There is no good solution to the financial problems facing the Champaign school system, at least one that is legal. The best solution would be to take this year's shortfall – estimated at $2.6 million – out of the bank accounts of every business manager, every administrator and every school board member who insisted on spending money over that last 10 years or so that the district didn't have.
But that's not valid, just vengeance.
School officials have now come up with a relatively painless way to solve the financial problem – refinancing existing debt and issuing working cash bonds that will raise $6.3 million over the next three years.
On the bright side, the strategy preserves programs and does not increase class sizes. In other words, it doesn't punish schoolchildren for the shortcomings and incompetence of the adults who were supposed to be watching over their school system.
Still, it lets the school board and the administration off the hook for mistakes, many of them committed by past administrators and past school board members, although not entirely. Once again, property taxpayers will be asked to make up for those mistakes.
The price that property taxpayers will have to pay isn't certain. They might have had a tax rate cut of as much as 12 cents per $100 of assessed valuation; instead they're likely to see about a 6-cent reduction. The tax rate reduction, which continues Champaign's record of having one of the lowest rates in the area, is primarily the result of increases in property valuations in Champaign, as well as millions of dollars' worth of new construction.
Still, some school officials have said that a tax rate decrease is also a tax decrease. To disprove that theory, look at your last few property tax bills and note the decreasing tax rates and the increasing tax payments. Make no mistake, Champaign property taxpayers will be paying more to fix this schools mess.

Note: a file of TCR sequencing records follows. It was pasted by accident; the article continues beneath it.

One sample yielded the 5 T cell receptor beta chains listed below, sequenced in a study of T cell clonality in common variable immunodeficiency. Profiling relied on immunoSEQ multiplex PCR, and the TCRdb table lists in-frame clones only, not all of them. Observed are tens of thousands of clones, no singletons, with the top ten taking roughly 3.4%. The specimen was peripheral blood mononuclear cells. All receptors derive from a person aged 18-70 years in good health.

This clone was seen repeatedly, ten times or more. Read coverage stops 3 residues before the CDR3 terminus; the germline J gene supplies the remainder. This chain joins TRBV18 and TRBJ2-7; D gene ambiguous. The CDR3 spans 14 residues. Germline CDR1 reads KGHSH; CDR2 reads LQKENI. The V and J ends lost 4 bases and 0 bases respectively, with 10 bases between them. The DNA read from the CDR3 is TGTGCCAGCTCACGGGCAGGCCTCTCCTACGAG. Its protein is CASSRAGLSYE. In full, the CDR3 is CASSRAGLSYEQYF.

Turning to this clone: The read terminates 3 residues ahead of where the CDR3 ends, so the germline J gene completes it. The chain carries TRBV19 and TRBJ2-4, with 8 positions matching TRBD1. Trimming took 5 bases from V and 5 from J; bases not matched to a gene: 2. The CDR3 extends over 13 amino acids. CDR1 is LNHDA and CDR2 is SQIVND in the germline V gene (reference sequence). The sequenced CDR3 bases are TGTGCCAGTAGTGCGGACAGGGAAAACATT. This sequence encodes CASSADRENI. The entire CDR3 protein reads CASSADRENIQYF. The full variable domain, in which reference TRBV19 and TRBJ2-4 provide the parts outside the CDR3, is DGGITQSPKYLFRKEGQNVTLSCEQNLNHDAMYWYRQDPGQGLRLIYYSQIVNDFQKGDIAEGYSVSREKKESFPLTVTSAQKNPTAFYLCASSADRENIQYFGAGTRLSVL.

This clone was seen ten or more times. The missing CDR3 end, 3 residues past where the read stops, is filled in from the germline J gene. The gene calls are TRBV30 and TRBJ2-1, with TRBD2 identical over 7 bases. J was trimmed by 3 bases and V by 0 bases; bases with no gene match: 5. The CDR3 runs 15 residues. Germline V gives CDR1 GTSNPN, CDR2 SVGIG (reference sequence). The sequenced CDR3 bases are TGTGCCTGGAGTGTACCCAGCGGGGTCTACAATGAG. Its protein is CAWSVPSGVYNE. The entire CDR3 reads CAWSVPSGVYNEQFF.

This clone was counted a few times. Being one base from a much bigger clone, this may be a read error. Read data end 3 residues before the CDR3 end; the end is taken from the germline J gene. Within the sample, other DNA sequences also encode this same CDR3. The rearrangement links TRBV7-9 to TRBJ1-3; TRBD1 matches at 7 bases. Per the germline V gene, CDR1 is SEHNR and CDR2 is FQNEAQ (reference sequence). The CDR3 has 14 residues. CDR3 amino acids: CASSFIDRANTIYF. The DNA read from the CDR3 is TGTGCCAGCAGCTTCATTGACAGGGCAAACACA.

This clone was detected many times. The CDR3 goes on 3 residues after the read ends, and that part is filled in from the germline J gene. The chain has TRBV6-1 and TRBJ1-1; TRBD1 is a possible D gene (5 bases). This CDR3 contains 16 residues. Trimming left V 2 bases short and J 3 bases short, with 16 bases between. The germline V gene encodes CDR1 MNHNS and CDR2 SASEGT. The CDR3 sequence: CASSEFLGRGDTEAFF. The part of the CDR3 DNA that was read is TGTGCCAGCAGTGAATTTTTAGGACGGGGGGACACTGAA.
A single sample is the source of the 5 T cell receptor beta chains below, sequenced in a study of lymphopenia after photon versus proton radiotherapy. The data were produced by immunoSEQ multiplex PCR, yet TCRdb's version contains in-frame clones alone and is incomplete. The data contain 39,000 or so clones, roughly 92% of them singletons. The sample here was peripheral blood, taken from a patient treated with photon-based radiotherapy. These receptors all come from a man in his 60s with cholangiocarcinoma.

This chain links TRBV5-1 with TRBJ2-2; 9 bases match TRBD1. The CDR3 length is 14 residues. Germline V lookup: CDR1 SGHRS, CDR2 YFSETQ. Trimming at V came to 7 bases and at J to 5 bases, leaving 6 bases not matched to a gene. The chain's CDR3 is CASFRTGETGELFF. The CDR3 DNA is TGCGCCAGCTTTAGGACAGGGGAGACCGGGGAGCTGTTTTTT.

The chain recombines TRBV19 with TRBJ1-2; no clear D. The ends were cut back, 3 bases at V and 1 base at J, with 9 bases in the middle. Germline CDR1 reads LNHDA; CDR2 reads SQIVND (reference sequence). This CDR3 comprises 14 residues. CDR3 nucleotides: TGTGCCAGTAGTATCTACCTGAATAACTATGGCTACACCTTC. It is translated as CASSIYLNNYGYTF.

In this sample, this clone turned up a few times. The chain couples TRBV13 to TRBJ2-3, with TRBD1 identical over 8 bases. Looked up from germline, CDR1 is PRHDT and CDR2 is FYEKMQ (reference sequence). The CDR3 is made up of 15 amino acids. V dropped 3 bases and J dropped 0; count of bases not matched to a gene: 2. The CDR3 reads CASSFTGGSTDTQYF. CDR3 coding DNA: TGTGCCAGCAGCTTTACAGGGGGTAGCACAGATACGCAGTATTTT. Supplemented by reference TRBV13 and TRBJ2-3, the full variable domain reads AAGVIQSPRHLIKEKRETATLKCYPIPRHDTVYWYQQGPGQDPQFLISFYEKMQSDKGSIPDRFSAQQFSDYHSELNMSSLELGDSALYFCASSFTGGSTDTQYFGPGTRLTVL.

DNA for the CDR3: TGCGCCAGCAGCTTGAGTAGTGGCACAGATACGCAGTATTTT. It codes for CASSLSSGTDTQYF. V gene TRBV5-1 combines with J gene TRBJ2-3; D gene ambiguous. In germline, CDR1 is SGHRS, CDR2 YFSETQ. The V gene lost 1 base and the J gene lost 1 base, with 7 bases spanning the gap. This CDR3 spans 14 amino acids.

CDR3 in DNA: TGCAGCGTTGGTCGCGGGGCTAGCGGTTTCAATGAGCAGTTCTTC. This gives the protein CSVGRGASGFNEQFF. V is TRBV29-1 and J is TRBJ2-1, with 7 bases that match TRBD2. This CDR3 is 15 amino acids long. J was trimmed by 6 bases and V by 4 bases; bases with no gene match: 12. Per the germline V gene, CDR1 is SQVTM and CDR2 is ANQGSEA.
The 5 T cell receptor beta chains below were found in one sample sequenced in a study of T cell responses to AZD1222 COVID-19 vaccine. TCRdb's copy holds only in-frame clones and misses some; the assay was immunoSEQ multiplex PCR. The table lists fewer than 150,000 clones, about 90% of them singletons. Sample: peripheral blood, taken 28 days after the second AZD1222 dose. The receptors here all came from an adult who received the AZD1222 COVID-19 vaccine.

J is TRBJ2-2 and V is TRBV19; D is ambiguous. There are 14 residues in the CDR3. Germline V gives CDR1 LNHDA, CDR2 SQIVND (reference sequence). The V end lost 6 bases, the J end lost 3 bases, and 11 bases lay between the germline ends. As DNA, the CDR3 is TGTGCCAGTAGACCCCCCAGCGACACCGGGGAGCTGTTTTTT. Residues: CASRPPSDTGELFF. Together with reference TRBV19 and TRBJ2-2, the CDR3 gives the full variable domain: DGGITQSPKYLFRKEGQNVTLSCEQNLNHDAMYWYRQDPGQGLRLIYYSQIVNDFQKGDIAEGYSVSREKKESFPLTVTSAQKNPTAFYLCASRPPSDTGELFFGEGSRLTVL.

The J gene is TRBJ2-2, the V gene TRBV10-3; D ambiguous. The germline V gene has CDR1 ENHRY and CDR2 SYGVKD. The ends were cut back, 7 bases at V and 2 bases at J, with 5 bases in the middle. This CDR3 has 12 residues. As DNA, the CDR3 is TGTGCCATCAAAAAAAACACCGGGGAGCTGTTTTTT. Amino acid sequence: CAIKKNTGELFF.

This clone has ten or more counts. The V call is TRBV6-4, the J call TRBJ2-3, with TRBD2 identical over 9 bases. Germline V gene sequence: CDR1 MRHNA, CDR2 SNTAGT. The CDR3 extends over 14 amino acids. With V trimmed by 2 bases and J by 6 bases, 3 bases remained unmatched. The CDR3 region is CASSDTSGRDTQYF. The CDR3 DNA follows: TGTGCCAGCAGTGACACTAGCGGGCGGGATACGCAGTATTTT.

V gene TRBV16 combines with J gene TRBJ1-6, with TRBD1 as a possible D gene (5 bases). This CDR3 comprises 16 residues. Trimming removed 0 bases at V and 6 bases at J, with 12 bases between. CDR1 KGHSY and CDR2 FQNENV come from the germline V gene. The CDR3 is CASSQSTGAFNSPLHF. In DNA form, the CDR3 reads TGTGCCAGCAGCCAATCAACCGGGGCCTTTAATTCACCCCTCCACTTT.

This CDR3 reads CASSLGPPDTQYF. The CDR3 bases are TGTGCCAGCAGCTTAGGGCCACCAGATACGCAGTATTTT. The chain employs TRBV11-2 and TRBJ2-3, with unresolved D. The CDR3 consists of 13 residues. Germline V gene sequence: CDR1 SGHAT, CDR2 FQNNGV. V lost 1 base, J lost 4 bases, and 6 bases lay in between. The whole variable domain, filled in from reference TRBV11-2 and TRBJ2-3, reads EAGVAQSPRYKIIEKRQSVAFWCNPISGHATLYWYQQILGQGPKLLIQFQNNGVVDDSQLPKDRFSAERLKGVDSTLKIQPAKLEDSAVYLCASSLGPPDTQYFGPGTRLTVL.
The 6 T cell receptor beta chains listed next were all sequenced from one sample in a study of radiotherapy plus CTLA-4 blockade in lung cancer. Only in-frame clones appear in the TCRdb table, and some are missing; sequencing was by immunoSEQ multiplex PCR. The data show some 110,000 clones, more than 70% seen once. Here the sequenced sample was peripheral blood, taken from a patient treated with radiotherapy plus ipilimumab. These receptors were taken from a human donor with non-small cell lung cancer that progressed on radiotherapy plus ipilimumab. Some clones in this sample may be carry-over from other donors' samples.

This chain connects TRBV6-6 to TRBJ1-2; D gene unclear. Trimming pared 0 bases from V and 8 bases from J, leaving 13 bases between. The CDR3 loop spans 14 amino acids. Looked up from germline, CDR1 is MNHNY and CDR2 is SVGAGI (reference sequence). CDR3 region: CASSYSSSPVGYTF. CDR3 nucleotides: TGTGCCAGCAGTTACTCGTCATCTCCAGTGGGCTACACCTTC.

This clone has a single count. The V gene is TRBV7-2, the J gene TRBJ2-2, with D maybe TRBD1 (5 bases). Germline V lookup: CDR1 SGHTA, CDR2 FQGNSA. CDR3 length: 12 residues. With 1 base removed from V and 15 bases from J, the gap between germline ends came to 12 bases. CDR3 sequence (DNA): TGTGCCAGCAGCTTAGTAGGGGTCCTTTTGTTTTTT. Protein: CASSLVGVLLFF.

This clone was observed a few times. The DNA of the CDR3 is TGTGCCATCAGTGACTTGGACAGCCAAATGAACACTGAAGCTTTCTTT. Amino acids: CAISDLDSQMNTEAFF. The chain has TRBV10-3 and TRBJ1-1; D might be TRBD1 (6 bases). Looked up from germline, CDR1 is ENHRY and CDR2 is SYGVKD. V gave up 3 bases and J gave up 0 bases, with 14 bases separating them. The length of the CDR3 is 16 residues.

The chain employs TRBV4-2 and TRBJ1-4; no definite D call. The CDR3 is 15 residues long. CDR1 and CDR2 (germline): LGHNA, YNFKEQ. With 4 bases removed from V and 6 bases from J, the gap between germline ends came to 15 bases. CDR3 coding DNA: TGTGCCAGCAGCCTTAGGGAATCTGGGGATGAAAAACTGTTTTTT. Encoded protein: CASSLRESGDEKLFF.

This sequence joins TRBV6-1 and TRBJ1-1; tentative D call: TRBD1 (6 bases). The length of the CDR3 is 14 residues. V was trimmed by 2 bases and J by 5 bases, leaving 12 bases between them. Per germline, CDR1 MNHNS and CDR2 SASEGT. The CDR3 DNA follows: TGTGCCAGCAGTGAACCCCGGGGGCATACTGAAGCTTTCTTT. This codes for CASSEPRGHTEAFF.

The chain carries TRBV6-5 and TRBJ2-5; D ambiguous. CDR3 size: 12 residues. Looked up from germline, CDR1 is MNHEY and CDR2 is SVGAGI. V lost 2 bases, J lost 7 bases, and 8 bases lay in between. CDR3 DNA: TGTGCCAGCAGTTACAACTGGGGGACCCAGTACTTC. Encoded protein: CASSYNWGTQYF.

They have a chance to protest. They can either howl at the school board or, if they're really angry and motivated, they can gather signatures from 10 percent of all the voters in the school district (at least 5,700 voters) and force a referendum on the decision to issue working cash bonds.
But what does that gain anyone, except cuts in school programs? The bottom line is that without this infusion of millions of dollars, the approximately 9,000 students in the Champaign public schools face the prospect of an inferior education.
Our community's future doesn't need that. This is an imperfect solution to the school district's financial problems but it's better than cutting programs, increasing class sizes and backsliding on the progress that several Champaign schools have made in recent years.